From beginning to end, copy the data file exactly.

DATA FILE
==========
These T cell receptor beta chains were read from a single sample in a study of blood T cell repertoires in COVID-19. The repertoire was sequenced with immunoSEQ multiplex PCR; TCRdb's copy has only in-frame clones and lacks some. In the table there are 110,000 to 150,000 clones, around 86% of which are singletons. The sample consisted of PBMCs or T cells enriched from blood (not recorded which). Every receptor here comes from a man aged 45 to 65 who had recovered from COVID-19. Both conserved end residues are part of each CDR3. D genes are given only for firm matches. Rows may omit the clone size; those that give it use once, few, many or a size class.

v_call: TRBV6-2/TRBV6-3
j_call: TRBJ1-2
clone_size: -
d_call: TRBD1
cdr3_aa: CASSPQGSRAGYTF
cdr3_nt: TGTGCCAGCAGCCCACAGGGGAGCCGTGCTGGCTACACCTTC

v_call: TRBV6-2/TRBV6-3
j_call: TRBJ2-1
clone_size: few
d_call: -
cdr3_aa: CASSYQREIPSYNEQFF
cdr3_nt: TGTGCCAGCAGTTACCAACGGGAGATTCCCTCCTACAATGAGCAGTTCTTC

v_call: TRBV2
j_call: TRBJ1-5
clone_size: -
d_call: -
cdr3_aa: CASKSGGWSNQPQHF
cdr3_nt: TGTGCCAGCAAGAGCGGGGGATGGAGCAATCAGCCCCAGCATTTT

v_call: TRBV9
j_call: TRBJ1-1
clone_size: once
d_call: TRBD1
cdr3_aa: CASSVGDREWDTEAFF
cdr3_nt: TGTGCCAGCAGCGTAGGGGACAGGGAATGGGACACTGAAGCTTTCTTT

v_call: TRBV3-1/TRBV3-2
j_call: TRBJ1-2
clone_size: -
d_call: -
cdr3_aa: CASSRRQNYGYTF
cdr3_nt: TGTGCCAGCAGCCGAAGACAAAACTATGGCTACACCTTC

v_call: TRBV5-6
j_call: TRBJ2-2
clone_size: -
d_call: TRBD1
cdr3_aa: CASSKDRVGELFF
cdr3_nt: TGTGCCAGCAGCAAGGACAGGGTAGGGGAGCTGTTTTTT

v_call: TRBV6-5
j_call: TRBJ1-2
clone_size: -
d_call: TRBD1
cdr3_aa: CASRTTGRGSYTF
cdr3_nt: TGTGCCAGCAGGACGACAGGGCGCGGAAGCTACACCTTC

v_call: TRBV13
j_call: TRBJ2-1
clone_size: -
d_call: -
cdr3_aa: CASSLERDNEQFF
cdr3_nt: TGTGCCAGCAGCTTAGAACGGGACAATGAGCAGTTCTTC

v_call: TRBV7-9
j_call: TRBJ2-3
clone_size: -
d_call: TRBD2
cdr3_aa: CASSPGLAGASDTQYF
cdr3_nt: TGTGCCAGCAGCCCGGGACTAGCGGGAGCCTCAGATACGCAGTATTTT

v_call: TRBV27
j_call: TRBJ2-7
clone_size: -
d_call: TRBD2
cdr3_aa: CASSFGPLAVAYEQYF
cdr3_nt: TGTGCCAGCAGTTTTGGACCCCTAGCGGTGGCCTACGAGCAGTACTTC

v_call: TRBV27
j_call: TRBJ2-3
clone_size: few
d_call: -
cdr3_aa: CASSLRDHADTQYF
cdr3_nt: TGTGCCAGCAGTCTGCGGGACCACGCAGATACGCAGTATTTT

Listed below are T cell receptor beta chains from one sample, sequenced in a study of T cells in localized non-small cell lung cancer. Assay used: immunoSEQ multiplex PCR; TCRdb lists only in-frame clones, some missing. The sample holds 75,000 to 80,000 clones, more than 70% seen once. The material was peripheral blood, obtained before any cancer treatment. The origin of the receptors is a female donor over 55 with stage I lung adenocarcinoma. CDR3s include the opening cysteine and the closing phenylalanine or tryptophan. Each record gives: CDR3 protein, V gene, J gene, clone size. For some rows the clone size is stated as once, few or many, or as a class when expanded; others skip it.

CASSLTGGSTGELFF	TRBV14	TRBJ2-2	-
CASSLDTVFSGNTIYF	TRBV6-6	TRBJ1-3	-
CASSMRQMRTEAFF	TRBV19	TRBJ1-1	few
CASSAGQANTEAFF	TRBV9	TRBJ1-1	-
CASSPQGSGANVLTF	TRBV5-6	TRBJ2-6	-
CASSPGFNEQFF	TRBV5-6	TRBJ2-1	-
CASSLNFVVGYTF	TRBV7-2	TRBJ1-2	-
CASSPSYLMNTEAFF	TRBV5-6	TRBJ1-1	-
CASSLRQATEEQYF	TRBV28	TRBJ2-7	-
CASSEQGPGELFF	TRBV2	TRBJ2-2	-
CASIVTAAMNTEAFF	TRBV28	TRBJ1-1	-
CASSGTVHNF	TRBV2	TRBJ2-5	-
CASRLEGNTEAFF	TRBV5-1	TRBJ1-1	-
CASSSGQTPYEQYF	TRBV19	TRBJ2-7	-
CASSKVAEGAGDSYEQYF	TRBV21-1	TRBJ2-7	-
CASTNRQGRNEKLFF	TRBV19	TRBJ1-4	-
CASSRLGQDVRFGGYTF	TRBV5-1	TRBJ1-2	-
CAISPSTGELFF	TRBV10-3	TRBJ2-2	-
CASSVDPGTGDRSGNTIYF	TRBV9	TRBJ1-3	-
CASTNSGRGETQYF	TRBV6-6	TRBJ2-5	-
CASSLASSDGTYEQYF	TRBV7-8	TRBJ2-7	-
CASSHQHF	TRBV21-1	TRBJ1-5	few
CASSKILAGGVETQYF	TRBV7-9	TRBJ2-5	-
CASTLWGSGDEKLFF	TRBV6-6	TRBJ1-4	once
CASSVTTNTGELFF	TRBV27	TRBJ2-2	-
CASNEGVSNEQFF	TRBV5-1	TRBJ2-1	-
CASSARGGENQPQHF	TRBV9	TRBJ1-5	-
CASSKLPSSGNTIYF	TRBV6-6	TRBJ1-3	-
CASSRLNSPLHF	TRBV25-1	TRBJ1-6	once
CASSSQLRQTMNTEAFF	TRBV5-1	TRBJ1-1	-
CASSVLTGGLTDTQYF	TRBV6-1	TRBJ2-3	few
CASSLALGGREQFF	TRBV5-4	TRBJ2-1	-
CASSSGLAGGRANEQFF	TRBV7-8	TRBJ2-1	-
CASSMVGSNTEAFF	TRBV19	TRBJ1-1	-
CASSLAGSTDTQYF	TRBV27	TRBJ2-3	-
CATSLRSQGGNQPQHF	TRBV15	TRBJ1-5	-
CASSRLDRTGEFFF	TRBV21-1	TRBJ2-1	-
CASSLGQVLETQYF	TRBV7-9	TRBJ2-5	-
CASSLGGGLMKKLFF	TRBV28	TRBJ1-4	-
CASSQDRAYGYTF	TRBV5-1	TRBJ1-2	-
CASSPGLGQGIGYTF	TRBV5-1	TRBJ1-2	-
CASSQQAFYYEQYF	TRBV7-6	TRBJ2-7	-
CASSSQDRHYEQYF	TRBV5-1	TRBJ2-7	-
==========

These T cell receptor beta chains were read from a single sample in a study of blood T cell repertoires in COVID-19. The repertoire was sequenced with immunoSEQ multiplex PCR; TCRdb's copy has only in-frame clones and lacks some. In the table there are 110,000 to 150,000 clones, around 86% of which are singletons. The sample consisted of PBMCs or T cells enriched from blood (not recorded which). Every receptor here comes from a man aged 45 to 65 who had recovered from COVID-19. Both conserved end residues are part of each CDR3. D genes are given only for firm matches. Rows may omit the clone size; those that give it use once, few, many or a size class.

v_call: TRBV6-2/TRBV6-3
j_call: TRBJ1-2
clone_size: -
d_call: TRBD1
cdr3_aa: CASSPQGSRAGYTF
cdr3_nt: TGTGCCAGCAGCCCACAGGGGAGCCGTGCTGGCTACACCTTC

v_call: TRBV6-2/TRBV6-3
j_call: TRBJ2-1
clone_size: few
d_call: -
cdr3_aa: CASSYQREIPSYNEQFF
cdr3_nt: TGTGCCAGCAGTTACCAACGGGAGATTCCCTCCTACAATGAGCAGTTCTTC

v_call: TRBV2
j_call: TRBJ1-5
clone_size: -
d_call: -
cdr3_aa: CASKSGGWSNQPQHF
cdr3_nt: TGTGCCAGCAAGAGCGGGGGATGGAGCAATCAGCCCCAGCATTTT

v_call: TRBV9
j_call: TRBJ1-1
clone_size: once
d_call: TRBD1
cdr3_aa: CASSVGDREWDTEAFF
cdr3_nt: TGTGCCAGCAGCGTAGGGGACAGGGAATGGGACACTGAAGCTTTCTTT

v_call: TRBV3-1/TRBV3-2
j_call: TRBJ1-2
clone_size: -
d_call: -
cdr3_aa: CASSRRQNYGYTF
cdr3_nt: TGTGCCAGCAGCCGAAGACAAAACTATGGCTACACCTTC

v_call: TRBV5-6
j_call: TRBJ2-2
clone_size: -
d_call: TRBD1
cdr3_aa: CASSKDRVGELFF
cdr3_nt: TGTGCCAGCAGCAAGGACAGGGTAGGGGAGCTGTTTTTT

v_call: TRBV6-5
j_call: TRBJ1-2
clone_size: -
d_call: TRBD1
cdr3_aa: CASRTTGRGSYTF
cdr3_nt: TGTGCCAGCAGGACGACAGGGCGCGGAAGCTACACCTTC

v_call: TRBV13
j_call: TRBJ2-1
clone_size: -
d_call: -
cdr3_aa: CASSLERDNEQFF
cdr3_nt: TGTGCCAGCAGCTTAGAACGGGACAATGAGCAGTTCTTC

v_call: TRBV7-9
j_call: TRBJ2-3
clone_size: -
d_call: TRBD2
cdr3_aa: CASSPGLAGASDTQYF
cdr3_nt: TGTGCCAGCAGCCCGGGACTAGCGGGAGCCTCAGATACGCAGTATTTT

v_call: TRBV27
j_call: TRBJ2-7
clone_size: -
d_call: TRBD2
cdr3_aa: CASSFGPLAVAYEQYF
cdr3_nt: TGTGCCAGCAGTTTTGGACCCCTAGCGGTGGCCTACGAGCAGTACTTC

v_call: TRBV27
j_call: TRBJ2-3
clone_size: few
d_call: -
cdr3_aa: CASSLRDHADTQYF
cdr3_nt: TGTGCCAGCAGTCTGCGGGACCACGCAGATACGCAGTATTTT

Listed below are T cell receptor beta chains from one sample, sequenced in a study of T cells in localized non-small cell lung cancer. Assay used: immunoSEQ multiplex PCR; TCRdb lists only in-frame clones, some missing. The sample holds 75,000 to 80,000 clones, more than 70% seen once. The material was peripheral blood, obtained before any cancer treatment. The origin of the receptors is a female donor over 55 with stage I lung adenocarcinoma. CDR3s include the opening cysteine and the closing phenylalanine or tryptophan. Each record gives: CDR3 protein, V gene, J gene, clone size. For some rows the clone size is stated as once, few or many, or as a class when expanded; others skip it.

CASSLTGGSTGELFF	TRBV14	TRBJ2-2	-
CASSLDTVFSGNTIYF	TRBV6-6	TRBJ1-3	-
CASSMRQMRTEAFF	TRBV19	TRBJ1-1	few
CASSAGQANTEAFF	TRBV9	TRBJ1-1	-
CASSPQGSGANVLTF	TRBV5-6	TRBJ2-6	-
CASSPGFNEQFF	TRBV5-6	TRBJ2-1	-
CASSLNFVVGYTF	TRBV7-2	TRBJ1-2	-
CASSPSYLMNTEAFF	TRBV5-6	TRBJ1-1	-
CASSLRQATEEQYF	TRBV28	TRBJ2-7	-
CASSEQGPGELFF	TRBV2	TRBJ2-2	-
CASIVTAAMNTEAFF	TRBV28	TRBJ1-1	-
CASSGTVHNF	TRBV2	TRBJ2-5	-
CASRLEGNTEAFF	TRBV5-1	TRBJ1-1	-
CASSSGQTPYEQYF	TRBV19	TRBJ2-7	-
CASSKVAEGAGDSYEQYF	TRBV21-1	TRBJ2-7	-
CASTNRQGRNEKLFF	TRBV19	TRBJ1-4	-
CASSRLGQDVRFGGYTF	TRBV5-1	TRBJ1-2	-
CAISPSTGELFF	TRBV10-3	TRBJ2-2	-
CASSVDPGTGDRSGNTIYF	TRBV9	TRBJ1-3	-
CASTNSGRGETQYF	TRBV6-6	TRBJ2-5	-
CASSLASSDGTYEQYF	TRBV7-8	TRBJ2-7	-
CASSHQHF	TRBV21-1	TRBJ1-5	few
CASSKILAGGVETQYF	TRBV7-9	TRBJ2-5	-
CASTLWGSGDEKLFF	TRBV6-6	TRBJ1-4	once
CASSVTTNTGELFF	TRBV27	TRBJ2-2	-
CASNEGVSNEQFF	TRBV5-1	TRBJ2-1	-
CASSARGGENQPQHF	TRBV9	TRBJ1-5	-
CASSKLPSSGNTIYF	TRBV6-6	TRBJ1-3	-
CASSRLNSPLHF	TRBV25-1	TRBJ1-6	once
CASSSQLRQTMNTEAFF	TRBV5-1	TRBJ1-1	-
CASSVLTGGLTDTQYF	TRBV6-1	TRBJ2-3	few
CASSLALGGREQFF	TRBV5-4	TRBJ2-1	-
CASSSGLAGGRANEQFF	TRBV7-8	TRBJ2-1	-
CASSMVGSNTEAFF	TRBV19	TRBJ1-1	-
CASSLAGSTDTQYF	TRBV27	TRBJ2-3	-
CATSLRSQGGNQPQHF	TRBV15	TRBJ1-5	-
CASSRLDRTGEFFF	TRBV21-1	TRBJ2-1	-
CASSLGQVLETQYF	TRBV7-9	TRBJ2-5	-
CASSLGGGLMKKLFF	TRBV28	TRBJ1-4	-
CASSQDRAYGYTF	TRBV5-1	TRBJ1-2	-
CASSPGLGQGIGYTF	TRBV5-1	TRBJ1-2	-
CASSQQAFYYEQYF	TRBV7-6	TRBJ2-7	-
CASSSQDRHYEQYF	TRBV5-1	TRBJ2-7	-